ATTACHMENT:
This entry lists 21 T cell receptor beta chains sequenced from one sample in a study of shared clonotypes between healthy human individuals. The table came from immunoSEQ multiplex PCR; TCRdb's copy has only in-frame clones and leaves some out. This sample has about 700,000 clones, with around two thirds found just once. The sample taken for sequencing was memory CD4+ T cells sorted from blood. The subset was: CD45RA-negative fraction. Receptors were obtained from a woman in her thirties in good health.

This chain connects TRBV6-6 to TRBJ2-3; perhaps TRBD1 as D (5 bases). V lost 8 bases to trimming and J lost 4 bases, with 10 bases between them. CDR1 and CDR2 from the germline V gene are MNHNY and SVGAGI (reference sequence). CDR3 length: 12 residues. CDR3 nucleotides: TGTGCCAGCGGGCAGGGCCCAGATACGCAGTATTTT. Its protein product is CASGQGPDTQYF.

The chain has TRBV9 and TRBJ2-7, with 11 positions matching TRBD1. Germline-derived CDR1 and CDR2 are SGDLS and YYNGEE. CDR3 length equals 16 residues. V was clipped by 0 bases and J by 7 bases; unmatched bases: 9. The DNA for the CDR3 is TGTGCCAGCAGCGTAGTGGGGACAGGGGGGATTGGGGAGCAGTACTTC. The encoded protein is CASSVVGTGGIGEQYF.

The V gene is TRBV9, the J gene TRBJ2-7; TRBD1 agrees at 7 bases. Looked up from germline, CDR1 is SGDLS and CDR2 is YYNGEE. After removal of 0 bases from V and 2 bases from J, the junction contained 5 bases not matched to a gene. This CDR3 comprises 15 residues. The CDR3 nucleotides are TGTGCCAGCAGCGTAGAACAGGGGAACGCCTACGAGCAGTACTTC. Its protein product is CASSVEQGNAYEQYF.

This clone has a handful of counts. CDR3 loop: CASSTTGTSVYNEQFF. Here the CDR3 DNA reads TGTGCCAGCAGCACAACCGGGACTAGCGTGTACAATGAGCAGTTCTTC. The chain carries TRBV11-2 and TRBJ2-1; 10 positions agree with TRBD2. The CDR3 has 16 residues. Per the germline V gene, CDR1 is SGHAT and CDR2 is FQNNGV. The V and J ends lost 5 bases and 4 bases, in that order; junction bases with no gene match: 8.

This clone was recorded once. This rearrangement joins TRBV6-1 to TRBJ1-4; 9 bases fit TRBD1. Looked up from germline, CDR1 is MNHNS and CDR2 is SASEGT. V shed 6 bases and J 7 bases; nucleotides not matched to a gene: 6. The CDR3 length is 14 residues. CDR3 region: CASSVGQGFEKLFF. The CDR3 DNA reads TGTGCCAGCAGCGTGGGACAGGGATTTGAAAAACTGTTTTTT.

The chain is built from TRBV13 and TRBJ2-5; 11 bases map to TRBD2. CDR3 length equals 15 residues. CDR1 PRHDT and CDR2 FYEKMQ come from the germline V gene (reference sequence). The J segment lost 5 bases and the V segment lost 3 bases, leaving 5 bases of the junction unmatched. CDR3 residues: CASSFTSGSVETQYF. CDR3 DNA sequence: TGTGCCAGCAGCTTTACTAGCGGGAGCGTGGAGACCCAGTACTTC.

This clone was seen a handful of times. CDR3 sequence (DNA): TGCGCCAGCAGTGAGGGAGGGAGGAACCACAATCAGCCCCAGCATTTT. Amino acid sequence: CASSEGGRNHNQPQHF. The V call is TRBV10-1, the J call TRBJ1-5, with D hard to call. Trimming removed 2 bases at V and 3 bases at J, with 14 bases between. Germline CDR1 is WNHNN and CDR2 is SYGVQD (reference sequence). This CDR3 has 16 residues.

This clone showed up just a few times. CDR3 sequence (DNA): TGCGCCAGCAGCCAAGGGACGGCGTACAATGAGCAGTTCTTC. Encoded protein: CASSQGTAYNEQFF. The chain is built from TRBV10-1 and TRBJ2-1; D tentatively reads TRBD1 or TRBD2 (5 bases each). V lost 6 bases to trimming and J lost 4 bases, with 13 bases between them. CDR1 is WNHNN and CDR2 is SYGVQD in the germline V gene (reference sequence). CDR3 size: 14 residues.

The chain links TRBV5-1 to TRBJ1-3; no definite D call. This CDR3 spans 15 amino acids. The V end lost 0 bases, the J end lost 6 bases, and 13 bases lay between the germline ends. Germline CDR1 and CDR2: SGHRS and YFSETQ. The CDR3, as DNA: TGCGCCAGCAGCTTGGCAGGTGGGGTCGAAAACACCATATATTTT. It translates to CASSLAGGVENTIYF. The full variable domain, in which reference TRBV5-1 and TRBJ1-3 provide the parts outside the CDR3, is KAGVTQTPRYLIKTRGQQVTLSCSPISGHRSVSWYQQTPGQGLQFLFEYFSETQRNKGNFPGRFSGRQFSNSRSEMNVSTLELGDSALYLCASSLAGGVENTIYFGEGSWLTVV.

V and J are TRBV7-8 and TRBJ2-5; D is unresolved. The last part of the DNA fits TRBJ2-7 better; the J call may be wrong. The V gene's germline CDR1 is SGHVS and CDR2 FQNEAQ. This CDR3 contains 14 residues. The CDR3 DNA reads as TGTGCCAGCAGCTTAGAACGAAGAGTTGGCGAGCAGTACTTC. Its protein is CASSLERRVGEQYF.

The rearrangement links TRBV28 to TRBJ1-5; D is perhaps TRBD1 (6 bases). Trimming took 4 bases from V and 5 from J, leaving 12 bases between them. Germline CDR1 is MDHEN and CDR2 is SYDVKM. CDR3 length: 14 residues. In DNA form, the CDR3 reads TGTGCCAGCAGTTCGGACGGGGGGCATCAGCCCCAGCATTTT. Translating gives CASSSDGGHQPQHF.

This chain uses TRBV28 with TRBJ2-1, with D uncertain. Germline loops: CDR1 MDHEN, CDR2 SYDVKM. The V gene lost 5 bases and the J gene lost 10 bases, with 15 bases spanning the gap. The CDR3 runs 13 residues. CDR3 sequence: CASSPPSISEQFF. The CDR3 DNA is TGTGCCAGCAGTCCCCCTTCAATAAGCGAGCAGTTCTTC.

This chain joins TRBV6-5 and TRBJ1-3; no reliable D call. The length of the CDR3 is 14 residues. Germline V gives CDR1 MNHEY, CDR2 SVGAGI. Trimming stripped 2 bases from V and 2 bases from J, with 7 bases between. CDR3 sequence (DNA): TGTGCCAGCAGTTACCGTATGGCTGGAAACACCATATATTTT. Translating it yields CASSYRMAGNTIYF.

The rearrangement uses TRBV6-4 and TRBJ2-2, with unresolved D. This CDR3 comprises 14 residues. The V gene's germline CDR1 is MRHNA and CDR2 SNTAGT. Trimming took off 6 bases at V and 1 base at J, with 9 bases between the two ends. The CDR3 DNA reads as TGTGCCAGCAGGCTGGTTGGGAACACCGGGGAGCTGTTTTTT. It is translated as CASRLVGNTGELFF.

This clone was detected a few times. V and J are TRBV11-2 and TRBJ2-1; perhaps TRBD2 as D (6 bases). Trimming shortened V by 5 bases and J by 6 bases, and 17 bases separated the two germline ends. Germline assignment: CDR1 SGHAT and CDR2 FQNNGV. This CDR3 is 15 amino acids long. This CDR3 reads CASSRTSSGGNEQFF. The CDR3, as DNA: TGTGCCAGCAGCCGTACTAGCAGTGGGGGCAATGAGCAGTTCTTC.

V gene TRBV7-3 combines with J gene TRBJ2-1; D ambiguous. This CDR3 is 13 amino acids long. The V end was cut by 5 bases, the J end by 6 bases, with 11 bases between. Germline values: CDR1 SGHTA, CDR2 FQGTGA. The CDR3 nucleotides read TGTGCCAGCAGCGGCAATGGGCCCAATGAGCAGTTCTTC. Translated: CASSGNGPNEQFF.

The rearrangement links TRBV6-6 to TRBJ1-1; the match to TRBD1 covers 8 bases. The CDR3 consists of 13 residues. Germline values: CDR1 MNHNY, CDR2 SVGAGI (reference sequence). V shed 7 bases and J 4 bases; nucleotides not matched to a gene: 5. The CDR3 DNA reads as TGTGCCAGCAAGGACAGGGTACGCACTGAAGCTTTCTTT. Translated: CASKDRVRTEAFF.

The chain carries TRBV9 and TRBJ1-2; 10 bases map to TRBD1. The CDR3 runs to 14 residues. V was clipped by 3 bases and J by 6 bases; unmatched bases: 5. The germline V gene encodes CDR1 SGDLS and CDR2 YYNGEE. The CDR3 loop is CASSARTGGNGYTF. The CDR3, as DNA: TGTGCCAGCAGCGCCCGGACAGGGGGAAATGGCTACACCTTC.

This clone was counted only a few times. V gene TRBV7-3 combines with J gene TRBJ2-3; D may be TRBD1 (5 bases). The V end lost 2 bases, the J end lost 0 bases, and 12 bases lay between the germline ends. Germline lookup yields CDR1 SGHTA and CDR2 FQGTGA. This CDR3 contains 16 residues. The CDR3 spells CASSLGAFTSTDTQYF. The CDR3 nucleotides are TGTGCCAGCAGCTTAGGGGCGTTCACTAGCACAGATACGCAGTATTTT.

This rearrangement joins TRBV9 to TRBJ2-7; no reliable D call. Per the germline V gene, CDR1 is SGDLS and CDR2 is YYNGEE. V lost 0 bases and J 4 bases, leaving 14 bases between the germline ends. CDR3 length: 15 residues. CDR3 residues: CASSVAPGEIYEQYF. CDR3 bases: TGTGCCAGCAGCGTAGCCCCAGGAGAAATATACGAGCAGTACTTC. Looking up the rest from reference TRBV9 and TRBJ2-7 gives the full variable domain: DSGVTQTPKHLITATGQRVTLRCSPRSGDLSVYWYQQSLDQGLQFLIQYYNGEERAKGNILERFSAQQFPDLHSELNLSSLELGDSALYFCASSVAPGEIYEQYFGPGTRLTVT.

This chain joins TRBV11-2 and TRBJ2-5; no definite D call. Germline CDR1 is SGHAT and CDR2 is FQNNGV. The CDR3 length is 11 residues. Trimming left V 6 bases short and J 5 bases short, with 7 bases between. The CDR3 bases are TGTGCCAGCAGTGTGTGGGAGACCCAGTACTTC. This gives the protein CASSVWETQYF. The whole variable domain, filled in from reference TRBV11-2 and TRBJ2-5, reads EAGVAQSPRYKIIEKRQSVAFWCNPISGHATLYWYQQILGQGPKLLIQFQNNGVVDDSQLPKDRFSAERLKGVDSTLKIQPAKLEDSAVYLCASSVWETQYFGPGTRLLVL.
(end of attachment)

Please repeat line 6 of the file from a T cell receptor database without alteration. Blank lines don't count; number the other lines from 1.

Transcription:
This clone was recorded once. This rearrangement joins TRBV6-1 to TRBJ1-4; 9 bases fit TRBD1. Looked up from germline, CDR1 is MNHNS and CDR2 is SASEGT. V shed 6 bases and J 7 bases; nucleotides not matched to a gene: 6. The CDR3 length is 14 residues. CDR3 region: CASSVGQGFEKLFF. The CDR3 DNA reads TGTGCCAGCAGCGTGGGACAGGGATTTGAAAAACTGTTTTTT.